Analyst: Lenovo-Motorola Deal Casts Shadow Over Apple’s iPhone Business

Source: Apple.com

Lenovo’s recent decision to purchase Google’s (NASDAQ:GOOG) Motorola Mobility business could eventually spell trouble for Apple’s (NASDAQ:AAPL) iPhone business argued JPMorgan (NYSE:JPM) analyst Mark Moskowitz in a recent note to investors obtained by CNET. According to Moskowitz, the acquisition could shrink Apple’s potential customer base by further consolidating the fragmented Android smartphone market. Presumably, this will make Apple’s unified iOS platform less attractive to smartphone buyers.

Google originally bought Motorola Mobility in 2012 for $12.5 billion in order to acquire the company’s approximately 17,000 patents and 7,000 patent applications. On Wednesday, the Mountain View-based company announced that it had agreed to sell the mobile business to Chinese PC maker Lenovo for $2.91 billion. Although Lenovo gets the rights to the Motorola Mobility brand and devices like the Moto X and Moto G, Google will maintain control of the majority of Motorola’s valuable patent portfolio.

“In September 2012, we wrote that the smartphone’s contribution to growth at Apple could be peaking and that the iPad needed to carry more weight in the model, which has not come to fruition,” wrote Moskowitz according to CNET. “We think this means that Apple needs to innovate and enter new product categories or services in the next 12-18 months. If not, then there is risk of the China Mobile (NYSE:CHL) rollout for Apple being the last major growth catalyst.”

Moskowitz predicted that the smartphone market could follow the pattern set by the PC market where consolidation and slower growth has led to fewer discernible differences among various PC products. According to Moskowitz, this trend could threaten Apple’s ability to charge a premium price for its mobile products since similarly equipped Android devices will sell for less money.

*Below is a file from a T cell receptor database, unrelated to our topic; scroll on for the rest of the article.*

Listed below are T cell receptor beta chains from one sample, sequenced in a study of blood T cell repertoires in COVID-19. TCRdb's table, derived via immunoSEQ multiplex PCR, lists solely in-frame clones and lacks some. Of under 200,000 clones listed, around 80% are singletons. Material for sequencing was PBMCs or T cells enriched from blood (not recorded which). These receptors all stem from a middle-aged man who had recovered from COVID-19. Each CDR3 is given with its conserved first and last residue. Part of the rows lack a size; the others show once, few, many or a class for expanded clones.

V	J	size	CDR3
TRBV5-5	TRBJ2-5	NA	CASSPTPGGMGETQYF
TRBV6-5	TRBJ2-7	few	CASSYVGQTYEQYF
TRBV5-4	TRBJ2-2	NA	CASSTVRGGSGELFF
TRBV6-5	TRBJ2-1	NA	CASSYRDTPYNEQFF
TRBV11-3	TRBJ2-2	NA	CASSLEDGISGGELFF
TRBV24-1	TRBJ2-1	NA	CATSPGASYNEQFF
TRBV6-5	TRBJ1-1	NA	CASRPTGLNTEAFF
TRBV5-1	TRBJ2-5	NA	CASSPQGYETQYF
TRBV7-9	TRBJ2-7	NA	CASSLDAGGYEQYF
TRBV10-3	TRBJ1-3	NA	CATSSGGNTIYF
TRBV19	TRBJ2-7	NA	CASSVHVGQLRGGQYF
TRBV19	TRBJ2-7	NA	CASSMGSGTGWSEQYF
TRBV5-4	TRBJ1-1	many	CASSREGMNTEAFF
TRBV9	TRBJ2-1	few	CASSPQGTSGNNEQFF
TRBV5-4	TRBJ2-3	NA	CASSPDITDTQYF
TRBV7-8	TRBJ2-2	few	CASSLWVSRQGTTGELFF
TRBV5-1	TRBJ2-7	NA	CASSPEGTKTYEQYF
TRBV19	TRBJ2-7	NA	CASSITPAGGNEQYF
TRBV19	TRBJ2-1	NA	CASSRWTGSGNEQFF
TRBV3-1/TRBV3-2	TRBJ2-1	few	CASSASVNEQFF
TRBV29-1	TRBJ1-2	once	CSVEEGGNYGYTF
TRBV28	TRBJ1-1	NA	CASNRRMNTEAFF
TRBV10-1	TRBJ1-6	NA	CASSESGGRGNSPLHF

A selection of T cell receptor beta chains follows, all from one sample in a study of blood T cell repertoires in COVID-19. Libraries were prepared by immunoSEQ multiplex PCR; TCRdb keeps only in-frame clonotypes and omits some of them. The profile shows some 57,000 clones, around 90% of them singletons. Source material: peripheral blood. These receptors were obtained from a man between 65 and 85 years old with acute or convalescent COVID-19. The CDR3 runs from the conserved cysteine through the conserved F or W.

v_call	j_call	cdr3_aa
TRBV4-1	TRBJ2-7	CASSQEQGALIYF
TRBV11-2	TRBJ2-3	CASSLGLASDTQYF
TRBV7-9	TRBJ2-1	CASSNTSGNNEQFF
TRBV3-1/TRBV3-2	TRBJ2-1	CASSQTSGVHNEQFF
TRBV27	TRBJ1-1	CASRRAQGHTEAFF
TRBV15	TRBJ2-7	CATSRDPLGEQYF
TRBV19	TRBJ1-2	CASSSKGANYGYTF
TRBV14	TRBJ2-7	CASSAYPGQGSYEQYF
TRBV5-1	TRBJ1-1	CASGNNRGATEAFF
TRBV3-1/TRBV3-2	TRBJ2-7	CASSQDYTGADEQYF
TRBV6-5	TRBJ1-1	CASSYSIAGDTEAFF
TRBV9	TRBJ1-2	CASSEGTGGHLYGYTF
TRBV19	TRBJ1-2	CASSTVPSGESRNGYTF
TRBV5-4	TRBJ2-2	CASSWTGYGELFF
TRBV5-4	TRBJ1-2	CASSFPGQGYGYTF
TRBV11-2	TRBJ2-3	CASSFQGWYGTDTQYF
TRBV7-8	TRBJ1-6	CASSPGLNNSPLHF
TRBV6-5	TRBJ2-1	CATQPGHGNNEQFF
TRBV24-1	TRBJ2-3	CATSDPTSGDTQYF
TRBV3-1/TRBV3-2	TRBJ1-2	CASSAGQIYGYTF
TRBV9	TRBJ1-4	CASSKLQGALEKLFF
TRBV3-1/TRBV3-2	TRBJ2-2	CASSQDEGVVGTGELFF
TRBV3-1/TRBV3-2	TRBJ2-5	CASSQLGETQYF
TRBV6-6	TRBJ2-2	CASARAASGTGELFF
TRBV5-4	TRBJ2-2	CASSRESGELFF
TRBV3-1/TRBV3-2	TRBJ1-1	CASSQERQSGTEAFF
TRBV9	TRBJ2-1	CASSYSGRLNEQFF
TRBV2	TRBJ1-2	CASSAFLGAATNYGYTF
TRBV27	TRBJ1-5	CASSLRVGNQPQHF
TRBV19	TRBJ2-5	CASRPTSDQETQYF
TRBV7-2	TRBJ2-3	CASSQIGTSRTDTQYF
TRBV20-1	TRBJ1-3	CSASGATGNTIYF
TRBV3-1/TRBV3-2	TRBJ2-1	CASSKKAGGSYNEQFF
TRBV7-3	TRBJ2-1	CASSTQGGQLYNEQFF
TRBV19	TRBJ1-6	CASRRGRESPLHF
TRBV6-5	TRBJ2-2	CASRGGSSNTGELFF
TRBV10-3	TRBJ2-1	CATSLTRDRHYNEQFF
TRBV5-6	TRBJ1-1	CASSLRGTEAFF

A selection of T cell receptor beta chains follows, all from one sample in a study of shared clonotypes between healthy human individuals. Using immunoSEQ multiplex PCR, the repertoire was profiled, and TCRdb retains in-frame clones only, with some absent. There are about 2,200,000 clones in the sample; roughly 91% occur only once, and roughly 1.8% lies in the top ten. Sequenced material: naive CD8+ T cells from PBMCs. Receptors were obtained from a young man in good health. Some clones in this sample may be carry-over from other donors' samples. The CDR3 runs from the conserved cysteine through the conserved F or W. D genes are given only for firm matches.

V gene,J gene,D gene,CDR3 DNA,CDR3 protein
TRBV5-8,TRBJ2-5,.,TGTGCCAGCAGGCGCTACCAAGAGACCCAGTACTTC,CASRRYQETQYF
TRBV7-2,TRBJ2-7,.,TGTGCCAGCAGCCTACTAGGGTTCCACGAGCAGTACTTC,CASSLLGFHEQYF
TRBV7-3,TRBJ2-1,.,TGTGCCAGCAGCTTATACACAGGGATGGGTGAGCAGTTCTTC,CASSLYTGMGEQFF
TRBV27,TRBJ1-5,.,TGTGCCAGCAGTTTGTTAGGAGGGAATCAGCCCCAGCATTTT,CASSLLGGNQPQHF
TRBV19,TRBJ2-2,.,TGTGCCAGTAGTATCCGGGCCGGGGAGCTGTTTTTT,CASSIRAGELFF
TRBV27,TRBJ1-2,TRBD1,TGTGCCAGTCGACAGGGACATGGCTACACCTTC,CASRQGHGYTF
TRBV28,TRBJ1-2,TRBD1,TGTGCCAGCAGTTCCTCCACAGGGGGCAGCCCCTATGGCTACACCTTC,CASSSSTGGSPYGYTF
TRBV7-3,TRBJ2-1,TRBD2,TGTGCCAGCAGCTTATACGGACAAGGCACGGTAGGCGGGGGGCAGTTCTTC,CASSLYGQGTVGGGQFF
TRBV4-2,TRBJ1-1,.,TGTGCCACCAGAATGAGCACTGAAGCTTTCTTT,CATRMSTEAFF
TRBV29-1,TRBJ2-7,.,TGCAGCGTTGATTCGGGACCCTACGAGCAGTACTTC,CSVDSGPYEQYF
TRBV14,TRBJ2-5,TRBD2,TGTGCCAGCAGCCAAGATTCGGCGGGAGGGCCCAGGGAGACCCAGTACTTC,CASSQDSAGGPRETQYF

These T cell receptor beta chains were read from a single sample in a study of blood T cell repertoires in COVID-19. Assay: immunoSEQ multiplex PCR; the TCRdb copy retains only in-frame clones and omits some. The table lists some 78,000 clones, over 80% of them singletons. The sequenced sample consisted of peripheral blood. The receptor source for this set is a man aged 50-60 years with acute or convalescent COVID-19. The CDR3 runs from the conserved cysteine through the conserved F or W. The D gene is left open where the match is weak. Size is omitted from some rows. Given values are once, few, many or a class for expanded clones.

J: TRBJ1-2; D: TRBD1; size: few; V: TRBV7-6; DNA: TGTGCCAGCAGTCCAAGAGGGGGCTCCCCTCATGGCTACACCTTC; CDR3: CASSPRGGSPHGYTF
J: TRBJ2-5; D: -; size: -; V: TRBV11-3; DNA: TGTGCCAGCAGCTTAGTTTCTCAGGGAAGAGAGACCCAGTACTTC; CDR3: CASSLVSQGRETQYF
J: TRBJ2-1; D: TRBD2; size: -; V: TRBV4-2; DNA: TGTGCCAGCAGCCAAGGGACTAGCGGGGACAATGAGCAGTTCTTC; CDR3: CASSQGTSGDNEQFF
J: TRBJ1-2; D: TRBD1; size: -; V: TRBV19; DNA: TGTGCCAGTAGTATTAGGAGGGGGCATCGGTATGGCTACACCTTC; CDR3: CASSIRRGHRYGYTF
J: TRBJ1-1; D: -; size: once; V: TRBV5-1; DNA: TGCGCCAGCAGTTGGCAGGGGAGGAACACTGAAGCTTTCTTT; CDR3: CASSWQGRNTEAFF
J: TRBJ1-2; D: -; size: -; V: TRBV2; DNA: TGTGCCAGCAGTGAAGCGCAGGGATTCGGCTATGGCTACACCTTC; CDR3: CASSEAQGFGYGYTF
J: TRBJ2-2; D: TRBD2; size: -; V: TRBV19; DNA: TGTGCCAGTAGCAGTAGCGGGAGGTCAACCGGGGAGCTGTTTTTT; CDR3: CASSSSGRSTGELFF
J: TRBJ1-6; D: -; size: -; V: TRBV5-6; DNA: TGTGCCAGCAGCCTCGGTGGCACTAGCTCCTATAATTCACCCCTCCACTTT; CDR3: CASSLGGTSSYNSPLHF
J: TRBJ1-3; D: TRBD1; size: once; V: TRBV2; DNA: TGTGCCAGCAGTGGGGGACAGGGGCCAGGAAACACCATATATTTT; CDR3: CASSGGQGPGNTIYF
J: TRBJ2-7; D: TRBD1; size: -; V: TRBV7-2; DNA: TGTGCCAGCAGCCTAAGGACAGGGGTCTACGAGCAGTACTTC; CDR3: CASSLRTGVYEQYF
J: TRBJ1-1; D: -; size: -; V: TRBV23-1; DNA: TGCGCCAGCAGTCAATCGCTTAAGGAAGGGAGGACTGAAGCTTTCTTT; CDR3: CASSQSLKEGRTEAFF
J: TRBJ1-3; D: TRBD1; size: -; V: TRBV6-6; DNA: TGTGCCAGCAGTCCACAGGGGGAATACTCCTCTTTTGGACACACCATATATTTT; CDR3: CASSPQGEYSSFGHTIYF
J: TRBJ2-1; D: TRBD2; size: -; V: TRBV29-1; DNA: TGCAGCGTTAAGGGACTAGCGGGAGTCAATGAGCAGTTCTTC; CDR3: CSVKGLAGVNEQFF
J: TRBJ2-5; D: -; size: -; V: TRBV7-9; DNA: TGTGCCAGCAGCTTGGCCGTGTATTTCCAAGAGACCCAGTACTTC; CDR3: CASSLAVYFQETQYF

Lenovo Chair and CEO Yang Yuanqing made it clear in Google’s announcement of the deal that his company had global ambitions for its smartphone business. “The acquisition of such an iconic brand, innovative product portfolio, and incredibly talented global team will immediately make Lenovo a strong global competitor in smartphones,” stated Yuanqing. “We will immediately have the opportunity to become a strong global player in the fast-growing mobile space.”

However, Lenovo will likely have difficulty growing share in a market dominated by Samsung (SSNLF.PK) and Apple. According to IDC data, Samsung held a 31.3 percent share of the worldwide smartphone market last year, while second-ranked Apple held a 15.3 percent share.

Lenovo took a 4.5 percent share of the worldwide market due to its strength in emerging markets such as China. However, Lenovo, Motorola and Google combined only accounted for 6 percent of total worldwide smartphone shipments in the last quarter according to data from market research firm Canalys.

Despite this, Moskowitz noted that Lenovo overcame similar obstacles to secure a significant share of the worldwide PC market. “Do not underestimate Lenovo,” Moskowitz told Bloomberg Businessweek. “Lenovo could replicate their success in PCs, particularly at the low end of smartphones.”

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